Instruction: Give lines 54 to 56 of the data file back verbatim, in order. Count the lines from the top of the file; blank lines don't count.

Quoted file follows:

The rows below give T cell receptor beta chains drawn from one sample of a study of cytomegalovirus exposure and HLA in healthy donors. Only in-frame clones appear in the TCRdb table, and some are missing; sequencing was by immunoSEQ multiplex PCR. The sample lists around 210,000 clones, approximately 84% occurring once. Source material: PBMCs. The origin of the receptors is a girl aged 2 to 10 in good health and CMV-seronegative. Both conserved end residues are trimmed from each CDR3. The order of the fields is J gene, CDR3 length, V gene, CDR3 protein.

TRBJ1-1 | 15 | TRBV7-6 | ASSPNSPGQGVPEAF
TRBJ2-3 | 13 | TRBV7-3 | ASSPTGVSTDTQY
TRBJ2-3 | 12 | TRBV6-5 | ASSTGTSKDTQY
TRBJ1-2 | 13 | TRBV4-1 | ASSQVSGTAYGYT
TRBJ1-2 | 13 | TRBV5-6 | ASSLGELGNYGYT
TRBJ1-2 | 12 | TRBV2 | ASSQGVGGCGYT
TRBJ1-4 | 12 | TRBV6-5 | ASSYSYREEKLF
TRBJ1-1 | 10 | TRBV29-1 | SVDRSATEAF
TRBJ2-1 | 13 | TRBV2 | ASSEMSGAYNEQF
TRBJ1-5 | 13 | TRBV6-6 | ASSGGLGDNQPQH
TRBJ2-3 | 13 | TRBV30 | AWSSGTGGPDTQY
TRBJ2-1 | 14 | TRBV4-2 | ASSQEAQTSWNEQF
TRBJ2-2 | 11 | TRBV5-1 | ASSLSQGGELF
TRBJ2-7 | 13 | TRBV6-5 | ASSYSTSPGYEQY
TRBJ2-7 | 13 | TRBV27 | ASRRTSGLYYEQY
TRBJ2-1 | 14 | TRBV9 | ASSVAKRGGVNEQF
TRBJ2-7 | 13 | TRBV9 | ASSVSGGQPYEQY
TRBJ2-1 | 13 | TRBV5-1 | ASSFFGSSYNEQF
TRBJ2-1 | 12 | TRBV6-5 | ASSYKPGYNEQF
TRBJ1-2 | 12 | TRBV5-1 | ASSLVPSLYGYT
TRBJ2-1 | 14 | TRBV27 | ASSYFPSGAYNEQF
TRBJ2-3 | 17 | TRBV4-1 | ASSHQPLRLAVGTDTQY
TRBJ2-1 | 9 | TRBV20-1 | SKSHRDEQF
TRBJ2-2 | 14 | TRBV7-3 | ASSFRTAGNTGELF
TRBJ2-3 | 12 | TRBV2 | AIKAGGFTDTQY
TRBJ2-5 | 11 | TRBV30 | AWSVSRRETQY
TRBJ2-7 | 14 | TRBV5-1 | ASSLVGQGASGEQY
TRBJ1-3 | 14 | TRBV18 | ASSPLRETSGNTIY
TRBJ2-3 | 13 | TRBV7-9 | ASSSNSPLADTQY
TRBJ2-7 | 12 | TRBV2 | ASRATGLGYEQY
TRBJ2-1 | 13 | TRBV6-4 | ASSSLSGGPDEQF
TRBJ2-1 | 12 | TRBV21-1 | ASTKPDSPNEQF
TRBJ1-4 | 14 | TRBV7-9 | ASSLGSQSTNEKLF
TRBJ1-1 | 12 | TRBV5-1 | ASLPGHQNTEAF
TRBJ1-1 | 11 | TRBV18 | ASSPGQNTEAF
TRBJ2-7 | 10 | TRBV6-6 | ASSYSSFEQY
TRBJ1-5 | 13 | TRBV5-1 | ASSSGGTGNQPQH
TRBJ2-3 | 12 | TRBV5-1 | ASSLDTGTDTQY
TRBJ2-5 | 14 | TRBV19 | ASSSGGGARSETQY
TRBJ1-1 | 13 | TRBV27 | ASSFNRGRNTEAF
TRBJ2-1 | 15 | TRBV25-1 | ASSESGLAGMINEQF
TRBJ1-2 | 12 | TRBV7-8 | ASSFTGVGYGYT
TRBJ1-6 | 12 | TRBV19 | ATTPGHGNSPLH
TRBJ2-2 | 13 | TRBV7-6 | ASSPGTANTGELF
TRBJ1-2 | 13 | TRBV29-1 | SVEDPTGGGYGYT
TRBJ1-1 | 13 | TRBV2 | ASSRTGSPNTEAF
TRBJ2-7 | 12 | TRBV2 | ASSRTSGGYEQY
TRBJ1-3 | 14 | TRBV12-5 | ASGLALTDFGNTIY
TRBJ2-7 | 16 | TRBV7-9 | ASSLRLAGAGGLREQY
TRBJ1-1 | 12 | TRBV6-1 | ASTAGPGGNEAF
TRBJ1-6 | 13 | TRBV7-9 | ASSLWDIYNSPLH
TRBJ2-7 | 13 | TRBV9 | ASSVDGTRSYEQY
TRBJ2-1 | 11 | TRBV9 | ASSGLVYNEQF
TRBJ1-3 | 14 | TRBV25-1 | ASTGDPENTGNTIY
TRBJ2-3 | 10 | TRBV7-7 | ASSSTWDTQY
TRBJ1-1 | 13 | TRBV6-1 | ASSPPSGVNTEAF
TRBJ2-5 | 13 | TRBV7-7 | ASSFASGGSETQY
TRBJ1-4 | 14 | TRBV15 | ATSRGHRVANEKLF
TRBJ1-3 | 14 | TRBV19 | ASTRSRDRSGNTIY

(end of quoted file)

TRBJ2-1 | 11 | TRBV9 | ASSGLVYNEQF
TRBJ1-3 | 14 | TRBV25-1 | ASTGDPENTGNTIY
TRBJ2-3 | 10 | TRBV7-7 | ASSSTWDTQY